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Hans-Karsten Raecke

From Unearthing The Music

Hans-Karsten Raecke with his Blasmetalldosenharfe. Photo courtesy of Hans-Karsten Raecke

Hans-Karsten Raecke (born September 12, 1941 in Rostock) is a German composer and inventor of musical instruments. In 1991, he founded the Klangwerkstatt eV in Mannheim, which later moved its headquarters to the "music distillery" in Rheinsberg.

Biography

Raecke grew up in a musical family. His father, a commercial artist by trade, played the piano and his mother the violin. After his father had died in the Soviet Union in 1944 and his mother went to the Federal Republic of Germany after her second marriage, he grew up with his grandmother in Bad Sülze in Mecklenburg, where he received his first piano lessons and later clarinet lessons at the age of five.

From 1962 to 1968 he studied composition, choir and ensemble conducting, piano and clarinet at the Hanns Eisler School of Music in Berlin under Rudolf Wagner-Régeny and also led several choirs. After his graduation, he taught as a lecturer at the Humboldt University in Berlin in basic music theory training, piano practice, harmony, counterpoint and composition. In 1972, he received a prize in the international choir competition of the socialist states in Prague for the cantata "Klagegesang gegen den Krieg" (lament against the war) for baritone solo, twelve choir soloists, choir, speakers and screen projections. From 1972 to 1975, Raecke taught a master class in composition at the Academy of Arts along with Paul Dessau. He later taught at Humboldt University in 1974 before founding the Berlin Klangwerkstatt.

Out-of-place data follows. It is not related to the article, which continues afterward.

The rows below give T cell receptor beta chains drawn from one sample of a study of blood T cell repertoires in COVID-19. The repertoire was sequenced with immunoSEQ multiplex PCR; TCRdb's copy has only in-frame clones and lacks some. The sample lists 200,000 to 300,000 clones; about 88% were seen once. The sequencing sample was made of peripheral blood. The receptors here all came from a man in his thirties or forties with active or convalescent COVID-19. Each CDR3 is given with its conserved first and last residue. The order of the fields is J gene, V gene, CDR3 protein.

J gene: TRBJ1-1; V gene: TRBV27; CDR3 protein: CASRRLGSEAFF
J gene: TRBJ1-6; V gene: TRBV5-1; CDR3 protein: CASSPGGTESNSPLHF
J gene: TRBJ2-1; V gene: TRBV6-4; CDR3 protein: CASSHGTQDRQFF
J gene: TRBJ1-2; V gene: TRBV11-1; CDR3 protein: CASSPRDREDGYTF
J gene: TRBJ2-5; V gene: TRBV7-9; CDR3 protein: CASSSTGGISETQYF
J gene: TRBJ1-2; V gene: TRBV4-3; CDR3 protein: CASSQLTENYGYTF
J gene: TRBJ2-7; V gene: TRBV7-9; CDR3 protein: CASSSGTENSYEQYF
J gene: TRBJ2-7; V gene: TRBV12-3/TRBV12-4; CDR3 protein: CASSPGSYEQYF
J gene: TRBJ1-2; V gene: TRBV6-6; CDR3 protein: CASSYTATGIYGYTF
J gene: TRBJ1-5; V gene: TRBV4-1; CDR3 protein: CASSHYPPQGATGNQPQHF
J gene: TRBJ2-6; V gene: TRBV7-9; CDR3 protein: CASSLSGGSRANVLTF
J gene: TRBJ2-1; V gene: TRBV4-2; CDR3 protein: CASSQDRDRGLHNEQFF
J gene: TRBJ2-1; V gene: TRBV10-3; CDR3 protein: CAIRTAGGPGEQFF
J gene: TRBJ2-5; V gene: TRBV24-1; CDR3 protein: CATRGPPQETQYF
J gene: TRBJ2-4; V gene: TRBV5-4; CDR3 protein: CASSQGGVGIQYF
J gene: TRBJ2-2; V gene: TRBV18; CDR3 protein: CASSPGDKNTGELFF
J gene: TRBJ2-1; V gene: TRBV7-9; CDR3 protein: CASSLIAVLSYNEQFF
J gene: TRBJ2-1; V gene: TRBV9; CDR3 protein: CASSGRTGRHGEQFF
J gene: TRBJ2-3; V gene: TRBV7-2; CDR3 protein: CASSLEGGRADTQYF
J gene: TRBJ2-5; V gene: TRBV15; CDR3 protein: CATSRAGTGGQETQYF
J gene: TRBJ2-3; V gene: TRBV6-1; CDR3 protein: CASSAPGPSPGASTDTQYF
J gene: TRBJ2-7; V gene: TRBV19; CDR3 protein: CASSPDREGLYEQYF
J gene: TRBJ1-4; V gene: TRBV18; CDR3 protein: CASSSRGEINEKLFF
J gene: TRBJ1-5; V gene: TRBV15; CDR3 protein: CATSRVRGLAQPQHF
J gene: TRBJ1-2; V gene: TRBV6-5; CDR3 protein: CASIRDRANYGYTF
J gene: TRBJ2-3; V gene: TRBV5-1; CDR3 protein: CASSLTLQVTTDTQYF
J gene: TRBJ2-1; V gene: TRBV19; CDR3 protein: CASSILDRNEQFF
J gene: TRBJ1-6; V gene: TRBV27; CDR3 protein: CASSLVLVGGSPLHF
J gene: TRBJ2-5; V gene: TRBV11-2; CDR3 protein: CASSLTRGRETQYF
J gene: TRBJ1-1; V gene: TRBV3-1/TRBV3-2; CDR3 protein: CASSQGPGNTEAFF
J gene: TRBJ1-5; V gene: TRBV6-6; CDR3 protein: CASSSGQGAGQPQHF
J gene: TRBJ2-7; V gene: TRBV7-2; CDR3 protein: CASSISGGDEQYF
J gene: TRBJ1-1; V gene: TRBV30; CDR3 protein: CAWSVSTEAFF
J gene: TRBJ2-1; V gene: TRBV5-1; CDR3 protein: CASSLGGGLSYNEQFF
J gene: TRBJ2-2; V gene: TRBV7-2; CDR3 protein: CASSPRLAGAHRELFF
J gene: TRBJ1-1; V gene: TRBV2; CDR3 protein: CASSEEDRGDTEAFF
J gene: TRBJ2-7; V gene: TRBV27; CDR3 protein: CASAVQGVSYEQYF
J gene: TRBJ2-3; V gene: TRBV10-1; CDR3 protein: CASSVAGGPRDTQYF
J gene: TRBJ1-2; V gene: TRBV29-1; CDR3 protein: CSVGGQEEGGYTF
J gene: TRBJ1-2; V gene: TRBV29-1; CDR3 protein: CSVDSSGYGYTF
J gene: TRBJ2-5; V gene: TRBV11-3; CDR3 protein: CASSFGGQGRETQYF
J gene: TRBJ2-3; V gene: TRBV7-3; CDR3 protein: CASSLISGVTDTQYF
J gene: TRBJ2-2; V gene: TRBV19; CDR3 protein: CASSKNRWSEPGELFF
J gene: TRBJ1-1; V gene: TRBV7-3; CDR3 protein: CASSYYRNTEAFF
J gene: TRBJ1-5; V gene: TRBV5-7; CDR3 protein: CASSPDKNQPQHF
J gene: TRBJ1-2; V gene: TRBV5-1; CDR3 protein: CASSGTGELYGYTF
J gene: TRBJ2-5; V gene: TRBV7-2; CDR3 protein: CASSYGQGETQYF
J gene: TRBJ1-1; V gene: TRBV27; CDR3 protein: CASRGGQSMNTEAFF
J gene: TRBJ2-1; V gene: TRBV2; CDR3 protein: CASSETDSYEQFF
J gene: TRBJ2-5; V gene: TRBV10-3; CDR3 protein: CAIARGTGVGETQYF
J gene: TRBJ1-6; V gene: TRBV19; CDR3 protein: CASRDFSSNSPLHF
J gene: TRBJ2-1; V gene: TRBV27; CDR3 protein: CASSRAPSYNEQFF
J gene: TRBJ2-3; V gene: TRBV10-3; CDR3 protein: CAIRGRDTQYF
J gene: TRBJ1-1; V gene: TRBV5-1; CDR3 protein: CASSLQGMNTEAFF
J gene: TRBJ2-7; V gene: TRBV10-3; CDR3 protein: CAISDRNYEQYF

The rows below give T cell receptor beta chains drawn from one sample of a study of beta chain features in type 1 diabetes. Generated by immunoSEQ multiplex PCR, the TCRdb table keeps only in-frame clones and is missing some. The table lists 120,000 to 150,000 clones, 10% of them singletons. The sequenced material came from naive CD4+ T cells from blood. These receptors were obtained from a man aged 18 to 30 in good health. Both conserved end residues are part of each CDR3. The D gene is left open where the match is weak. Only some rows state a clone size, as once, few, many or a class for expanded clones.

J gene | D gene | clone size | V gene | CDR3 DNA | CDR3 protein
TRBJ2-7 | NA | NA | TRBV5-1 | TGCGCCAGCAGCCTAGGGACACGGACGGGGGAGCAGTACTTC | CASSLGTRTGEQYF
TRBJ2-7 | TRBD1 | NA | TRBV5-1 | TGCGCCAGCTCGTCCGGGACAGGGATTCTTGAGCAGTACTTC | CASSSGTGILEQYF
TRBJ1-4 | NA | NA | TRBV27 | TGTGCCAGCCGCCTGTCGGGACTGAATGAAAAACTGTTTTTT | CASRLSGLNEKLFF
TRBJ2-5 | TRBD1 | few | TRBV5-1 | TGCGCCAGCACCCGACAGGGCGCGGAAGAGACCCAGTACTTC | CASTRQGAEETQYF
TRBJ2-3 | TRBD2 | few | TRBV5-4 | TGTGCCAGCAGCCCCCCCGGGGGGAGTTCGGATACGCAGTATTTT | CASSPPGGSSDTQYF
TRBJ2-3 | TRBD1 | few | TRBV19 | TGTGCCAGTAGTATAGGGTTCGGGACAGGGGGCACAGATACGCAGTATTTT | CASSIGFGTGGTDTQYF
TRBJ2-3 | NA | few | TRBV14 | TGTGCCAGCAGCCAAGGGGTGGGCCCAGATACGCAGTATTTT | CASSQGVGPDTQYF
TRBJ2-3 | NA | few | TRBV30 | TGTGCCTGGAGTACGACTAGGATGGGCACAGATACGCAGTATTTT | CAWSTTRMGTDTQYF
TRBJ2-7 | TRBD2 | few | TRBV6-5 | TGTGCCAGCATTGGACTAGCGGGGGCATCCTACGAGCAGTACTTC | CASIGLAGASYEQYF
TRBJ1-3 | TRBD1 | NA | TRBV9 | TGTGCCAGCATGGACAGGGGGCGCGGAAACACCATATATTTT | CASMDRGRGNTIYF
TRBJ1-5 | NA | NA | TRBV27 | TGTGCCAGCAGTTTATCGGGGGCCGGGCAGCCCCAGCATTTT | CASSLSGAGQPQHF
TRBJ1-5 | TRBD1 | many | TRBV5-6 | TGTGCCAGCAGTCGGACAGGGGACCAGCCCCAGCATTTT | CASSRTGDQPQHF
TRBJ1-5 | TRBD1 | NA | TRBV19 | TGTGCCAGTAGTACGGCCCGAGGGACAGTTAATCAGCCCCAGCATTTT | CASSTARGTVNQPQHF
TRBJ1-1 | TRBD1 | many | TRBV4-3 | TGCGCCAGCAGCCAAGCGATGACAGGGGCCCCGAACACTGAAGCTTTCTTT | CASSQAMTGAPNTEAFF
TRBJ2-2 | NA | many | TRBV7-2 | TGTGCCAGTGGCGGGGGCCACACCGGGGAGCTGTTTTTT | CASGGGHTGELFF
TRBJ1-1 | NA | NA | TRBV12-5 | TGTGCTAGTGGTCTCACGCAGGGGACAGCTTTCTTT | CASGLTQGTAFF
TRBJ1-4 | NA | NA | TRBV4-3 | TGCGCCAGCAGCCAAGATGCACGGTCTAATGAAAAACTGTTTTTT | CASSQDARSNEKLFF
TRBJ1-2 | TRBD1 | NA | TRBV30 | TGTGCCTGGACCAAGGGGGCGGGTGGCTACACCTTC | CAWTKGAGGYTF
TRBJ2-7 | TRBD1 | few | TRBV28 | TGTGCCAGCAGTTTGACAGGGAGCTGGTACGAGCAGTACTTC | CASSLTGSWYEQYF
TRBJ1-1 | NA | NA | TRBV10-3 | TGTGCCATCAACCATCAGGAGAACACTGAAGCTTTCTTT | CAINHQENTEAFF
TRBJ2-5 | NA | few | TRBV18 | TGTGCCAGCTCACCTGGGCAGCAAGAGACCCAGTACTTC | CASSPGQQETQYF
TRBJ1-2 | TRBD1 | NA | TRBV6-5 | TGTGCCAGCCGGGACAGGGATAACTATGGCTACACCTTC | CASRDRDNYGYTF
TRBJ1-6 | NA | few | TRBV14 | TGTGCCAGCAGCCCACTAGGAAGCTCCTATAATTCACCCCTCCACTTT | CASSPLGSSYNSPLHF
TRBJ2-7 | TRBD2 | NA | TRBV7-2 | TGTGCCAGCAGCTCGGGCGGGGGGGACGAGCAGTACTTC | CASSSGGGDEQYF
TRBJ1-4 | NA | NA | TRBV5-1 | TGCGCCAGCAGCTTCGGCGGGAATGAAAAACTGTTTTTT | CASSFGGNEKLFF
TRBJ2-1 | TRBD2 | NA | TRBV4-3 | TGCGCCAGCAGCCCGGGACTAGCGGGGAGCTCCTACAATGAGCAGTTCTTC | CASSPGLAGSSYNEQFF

Since then, Raecke has gone his own way with the construction of new wind and string instruments, exploring sonic extensions for the grand piano and delving into electronic music. Performances in Eastern Europe, several appearances at the Warsaw Autumn and a working scholarship at the electronic studio Warsaw followed these activities. Conflicts with the GDR cultural policy prompted Raecke to move to the Federal Republic of Germany in 1980.

In 1980, Raecke was awarded the Kranichstein Music Prize for his solo performances at the Darmstadt Summer Courses. He received scholarships in 1981 from the Experimental Studio of the Heinrich Strobel Foundation in Freiburg im Breisgau, in 1982 from IRCAM in Paris and in 1990 from the Kunststiftung Baden-Württemberg. In 1985, invited by the University of Music Würzburghis, he presented his newly developed instruments as part of the "Days of New Music", in which unusual sound generators and sound sculptures were exhibited by around 30 artists from 5 European countries and acoustically tested in experimental forms of performance. This participation led to Raecke's composition "Das Mecklenburger Pferd" being included on the double-LP "sound sculptures", alongside works by Anestis Logothetis, Klaus Ager and others.